September 18, 2009


"When I was a young student in London I thought I should get a few tips from experienced fieldworkers before setting out for central Africa. I first sought advice from Westermarck. All I got from him was "don't converse with an informant for more than twenty minutes because if you aren't bored by that time he will be." Very good advice even if somewhat inadequate. I sought instruction from Haddon, a man foremost in field research. He told me it was really quite simple; one should always behave like a gentleman. Also very good advice. My teacher Seligman told me to take ten grains of quinine every night and to keep off the women. The famous Egyptologist, Sir Flinders Petrie, just told me not to bother about drinking dirty water as one soon became immune to it. Finally I asked Malinowski and was told not to be a bloody fool."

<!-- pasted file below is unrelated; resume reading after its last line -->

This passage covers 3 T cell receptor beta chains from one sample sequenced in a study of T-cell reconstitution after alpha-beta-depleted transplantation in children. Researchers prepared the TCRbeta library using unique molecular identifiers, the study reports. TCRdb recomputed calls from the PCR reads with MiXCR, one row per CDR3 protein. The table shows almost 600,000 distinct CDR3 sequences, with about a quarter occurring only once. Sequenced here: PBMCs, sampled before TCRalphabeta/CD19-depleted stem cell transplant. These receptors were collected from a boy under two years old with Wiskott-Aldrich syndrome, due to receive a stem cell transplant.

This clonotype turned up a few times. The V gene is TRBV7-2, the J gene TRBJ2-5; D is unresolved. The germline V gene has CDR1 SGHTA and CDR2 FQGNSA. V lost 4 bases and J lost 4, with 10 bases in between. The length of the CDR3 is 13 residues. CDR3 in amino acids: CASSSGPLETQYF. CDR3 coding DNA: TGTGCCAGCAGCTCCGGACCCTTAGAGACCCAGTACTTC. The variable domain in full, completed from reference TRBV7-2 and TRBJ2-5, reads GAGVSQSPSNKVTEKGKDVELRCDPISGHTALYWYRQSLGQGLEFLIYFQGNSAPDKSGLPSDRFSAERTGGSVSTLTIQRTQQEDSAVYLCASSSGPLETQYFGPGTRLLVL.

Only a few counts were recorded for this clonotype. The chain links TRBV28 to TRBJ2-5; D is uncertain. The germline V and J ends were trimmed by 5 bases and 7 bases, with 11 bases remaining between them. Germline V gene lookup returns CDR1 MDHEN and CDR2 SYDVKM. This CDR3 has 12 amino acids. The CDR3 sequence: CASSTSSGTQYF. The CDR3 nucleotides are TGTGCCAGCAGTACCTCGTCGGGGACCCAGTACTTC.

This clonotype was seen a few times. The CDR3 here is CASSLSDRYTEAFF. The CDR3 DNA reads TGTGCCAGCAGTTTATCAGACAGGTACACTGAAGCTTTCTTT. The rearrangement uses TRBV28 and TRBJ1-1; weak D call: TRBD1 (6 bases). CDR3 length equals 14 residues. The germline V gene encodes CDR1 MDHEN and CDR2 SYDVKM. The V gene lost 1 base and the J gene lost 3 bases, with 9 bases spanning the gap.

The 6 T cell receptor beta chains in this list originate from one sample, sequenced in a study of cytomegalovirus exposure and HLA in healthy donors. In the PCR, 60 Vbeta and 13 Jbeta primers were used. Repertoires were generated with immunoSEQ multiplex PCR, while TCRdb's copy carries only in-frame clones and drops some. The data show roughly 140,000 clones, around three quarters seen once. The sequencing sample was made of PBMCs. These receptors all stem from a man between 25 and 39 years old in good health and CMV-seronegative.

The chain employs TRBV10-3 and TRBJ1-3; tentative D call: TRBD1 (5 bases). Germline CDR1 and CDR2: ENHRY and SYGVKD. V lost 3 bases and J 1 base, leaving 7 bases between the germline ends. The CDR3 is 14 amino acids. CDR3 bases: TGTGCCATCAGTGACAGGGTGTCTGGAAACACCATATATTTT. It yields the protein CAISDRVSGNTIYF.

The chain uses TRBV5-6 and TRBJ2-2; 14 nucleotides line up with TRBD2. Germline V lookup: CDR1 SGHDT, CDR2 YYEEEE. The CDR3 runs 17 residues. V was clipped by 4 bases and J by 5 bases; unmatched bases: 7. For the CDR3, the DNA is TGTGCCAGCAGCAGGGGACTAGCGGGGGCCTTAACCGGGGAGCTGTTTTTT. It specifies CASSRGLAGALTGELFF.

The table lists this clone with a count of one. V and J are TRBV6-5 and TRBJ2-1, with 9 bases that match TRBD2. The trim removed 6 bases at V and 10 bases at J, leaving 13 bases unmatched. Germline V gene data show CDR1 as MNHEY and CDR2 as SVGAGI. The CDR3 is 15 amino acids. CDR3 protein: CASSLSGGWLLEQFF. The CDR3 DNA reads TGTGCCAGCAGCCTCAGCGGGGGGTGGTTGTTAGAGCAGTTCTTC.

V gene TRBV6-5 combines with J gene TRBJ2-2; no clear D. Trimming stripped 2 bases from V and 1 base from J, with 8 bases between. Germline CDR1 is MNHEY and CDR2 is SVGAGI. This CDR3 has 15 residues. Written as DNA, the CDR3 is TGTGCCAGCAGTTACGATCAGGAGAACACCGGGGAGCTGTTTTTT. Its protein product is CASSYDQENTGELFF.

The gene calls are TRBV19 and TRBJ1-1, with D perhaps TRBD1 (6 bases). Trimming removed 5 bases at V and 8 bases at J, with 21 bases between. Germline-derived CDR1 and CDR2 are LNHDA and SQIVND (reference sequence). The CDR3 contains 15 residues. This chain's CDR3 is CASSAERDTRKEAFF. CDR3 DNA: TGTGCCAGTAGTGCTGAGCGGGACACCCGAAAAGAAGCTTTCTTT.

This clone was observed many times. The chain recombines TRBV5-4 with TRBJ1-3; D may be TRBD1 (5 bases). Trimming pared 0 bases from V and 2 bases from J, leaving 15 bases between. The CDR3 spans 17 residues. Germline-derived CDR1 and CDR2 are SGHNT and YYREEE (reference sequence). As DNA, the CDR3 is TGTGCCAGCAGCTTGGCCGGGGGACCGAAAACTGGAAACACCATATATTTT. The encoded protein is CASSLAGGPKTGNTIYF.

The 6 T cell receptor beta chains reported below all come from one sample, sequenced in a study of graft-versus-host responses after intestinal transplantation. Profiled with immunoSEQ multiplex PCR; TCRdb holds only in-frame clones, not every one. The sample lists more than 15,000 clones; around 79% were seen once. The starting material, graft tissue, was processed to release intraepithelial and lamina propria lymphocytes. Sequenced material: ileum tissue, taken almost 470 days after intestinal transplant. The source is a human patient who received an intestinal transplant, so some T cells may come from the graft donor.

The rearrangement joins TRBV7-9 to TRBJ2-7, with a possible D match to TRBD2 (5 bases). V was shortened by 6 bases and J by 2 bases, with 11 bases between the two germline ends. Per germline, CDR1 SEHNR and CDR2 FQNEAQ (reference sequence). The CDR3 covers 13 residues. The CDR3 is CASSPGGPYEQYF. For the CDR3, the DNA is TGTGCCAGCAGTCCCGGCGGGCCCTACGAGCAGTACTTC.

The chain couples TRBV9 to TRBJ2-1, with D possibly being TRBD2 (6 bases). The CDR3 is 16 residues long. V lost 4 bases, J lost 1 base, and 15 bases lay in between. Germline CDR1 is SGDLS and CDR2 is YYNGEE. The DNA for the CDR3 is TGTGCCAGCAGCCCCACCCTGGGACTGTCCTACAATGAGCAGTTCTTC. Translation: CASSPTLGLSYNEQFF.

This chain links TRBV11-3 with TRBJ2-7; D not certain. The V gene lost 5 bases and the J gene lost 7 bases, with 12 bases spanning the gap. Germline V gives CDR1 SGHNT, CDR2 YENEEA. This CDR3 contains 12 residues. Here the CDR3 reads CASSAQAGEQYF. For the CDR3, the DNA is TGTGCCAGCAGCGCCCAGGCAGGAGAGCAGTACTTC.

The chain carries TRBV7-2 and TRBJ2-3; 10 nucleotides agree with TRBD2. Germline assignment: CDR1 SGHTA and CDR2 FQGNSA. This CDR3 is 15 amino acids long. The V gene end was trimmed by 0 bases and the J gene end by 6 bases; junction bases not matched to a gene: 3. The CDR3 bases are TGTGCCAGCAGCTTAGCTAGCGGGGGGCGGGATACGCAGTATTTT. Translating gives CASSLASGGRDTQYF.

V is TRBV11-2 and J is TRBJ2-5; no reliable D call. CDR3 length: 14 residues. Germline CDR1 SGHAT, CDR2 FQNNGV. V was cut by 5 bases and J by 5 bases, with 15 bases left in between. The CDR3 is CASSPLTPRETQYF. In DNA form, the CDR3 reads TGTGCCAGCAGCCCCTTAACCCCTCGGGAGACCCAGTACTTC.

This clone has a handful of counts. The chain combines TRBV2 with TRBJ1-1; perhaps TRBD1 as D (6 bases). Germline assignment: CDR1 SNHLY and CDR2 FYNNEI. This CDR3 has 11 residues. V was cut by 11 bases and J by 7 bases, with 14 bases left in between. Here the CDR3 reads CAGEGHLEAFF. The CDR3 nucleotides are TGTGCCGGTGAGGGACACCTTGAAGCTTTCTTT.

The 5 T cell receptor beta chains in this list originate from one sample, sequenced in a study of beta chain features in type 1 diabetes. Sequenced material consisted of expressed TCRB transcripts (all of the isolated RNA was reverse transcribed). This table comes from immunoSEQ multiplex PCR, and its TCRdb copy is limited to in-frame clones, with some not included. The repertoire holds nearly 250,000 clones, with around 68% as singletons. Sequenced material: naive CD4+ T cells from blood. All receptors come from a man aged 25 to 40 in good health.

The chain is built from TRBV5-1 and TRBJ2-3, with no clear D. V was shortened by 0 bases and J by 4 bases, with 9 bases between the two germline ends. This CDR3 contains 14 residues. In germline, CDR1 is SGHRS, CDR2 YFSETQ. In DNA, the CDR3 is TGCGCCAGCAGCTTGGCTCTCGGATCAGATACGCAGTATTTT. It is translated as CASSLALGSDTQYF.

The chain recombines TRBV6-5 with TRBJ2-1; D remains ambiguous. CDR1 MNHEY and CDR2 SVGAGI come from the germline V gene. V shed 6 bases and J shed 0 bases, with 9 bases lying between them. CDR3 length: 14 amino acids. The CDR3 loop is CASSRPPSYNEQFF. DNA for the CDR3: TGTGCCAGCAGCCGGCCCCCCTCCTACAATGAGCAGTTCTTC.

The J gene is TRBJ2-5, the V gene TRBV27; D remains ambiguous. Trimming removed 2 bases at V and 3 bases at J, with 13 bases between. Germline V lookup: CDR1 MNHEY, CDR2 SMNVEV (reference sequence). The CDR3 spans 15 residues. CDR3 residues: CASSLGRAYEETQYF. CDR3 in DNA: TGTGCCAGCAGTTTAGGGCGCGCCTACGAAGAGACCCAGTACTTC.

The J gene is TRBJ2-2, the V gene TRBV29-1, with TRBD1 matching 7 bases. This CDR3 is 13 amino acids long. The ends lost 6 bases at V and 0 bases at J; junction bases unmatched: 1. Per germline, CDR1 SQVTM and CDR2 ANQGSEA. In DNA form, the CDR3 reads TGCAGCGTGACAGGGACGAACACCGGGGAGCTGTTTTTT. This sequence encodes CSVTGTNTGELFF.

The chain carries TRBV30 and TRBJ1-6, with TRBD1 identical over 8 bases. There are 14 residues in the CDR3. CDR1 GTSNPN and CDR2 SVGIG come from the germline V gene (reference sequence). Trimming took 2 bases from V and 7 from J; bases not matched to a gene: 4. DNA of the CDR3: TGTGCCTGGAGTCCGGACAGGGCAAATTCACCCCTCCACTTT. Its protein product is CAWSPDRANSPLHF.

E.E. Evans-Pritchard, here.

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